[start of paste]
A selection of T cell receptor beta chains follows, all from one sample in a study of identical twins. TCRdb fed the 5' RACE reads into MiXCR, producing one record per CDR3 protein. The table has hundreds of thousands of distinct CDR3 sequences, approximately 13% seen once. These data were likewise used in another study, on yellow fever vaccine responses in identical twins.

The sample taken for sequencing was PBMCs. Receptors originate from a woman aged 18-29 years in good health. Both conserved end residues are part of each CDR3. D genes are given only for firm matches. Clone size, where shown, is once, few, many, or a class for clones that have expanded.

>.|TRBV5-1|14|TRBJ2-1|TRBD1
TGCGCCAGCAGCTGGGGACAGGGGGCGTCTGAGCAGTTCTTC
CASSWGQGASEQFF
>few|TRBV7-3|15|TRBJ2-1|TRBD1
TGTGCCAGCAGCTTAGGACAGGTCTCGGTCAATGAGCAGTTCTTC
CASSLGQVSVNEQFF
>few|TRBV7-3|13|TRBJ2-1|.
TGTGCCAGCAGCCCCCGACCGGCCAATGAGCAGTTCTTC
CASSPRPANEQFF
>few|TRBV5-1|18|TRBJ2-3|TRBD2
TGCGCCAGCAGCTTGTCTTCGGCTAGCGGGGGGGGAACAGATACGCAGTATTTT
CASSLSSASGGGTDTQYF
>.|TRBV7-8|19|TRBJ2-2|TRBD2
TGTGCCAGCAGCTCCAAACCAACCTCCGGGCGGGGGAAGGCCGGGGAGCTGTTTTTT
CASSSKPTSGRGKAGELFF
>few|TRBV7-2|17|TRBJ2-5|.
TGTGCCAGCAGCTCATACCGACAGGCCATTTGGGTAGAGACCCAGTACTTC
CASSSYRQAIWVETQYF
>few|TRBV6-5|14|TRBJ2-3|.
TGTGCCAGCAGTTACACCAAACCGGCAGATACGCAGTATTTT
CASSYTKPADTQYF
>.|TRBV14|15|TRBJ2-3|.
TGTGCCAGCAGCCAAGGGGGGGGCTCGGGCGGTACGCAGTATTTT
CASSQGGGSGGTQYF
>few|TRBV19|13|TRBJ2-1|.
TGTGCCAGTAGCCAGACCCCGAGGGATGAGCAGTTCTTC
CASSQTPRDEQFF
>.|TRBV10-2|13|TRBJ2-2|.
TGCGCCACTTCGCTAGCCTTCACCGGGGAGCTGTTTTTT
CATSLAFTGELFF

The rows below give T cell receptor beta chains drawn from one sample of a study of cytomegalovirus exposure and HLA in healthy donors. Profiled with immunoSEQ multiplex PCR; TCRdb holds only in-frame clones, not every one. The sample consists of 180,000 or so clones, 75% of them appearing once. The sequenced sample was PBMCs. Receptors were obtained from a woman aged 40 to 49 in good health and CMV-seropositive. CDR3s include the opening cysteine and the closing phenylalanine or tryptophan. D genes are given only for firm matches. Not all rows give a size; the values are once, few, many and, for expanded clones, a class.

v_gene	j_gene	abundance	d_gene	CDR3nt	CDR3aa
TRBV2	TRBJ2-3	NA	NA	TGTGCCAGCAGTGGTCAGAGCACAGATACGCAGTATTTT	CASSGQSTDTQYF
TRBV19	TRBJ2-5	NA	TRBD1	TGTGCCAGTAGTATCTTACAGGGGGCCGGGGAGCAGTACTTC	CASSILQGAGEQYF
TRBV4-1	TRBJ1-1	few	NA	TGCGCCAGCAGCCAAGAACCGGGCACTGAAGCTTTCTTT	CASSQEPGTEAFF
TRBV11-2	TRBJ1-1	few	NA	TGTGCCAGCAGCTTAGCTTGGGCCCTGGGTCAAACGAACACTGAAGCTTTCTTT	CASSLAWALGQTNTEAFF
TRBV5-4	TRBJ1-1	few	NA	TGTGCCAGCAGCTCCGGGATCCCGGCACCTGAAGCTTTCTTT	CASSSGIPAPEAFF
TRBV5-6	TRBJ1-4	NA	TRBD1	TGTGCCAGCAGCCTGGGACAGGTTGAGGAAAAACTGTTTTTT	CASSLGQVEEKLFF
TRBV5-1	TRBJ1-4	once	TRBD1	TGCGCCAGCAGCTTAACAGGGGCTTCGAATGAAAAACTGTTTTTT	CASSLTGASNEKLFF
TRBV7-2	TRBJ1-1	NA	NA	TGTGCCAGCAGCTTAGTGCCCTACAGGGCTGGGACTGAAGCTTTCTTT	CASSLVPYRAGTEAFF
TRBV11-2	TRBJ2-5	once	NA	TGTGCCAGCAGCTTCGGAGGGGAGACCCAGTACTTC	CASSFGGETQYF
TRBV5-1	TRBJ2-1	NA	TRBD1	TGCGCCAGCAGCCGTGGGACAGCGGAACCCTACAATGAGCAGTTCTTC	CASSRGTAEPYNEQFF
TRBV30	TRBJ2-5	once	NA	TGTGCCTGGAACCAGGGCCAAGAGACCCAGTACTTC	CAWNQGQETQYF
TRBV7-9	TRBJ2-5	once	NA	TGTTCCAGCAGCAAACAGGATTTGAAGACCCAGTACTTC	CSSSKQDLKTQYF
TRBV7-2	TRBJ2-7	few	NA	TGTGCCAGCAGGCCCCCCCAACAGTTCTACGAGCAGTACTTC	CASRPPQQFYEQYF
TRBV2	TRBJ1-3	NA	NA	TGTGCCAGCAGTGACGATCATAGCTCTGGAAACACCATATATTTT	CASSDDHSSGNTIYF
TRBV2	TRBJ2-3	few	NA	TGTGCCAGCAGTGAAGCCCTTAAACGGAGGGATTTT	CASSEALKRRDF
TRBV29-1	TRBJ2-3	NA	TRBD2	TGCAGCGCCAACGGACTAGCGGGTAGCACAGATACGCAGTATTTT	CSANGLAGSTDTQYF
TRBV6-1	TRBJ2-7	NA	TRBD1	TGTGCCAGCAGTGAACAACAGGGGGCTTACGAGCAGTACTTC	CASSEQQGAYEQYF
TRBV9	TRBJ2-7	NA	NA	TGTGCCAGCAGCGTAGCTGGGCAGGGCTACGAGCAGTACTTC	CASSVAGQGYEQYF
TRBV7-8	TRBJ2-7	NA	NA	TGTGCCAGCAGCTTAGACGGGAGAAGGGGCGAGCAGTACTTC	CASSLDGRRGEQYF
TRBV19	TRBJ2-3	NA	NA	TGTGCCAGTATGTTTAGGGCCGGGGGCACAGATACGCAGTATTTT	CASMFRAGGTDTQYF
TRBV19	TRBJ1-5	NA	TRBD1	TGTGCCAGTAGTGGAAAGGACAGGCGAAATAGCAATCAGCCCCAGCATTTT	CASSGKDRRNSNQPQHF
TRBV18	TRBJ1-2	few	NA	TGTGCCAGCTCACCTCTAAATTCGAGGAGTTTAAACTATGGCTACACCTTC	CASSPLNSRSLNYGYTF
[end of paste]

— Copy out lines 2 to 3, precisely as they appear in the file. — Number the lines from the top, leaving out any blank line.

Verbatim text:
The sample taken for sequencing was PBMCs. Receptors originate from a woman aged 18-29 years in good health. Both conserved end residues are part of each CDR3. D genes are given only for firm matches. Clone size, where shown, is once, few, many, or a class for clones that have expanded.

>.|TRBV5-1|14|TRBJ2-1|TRBD1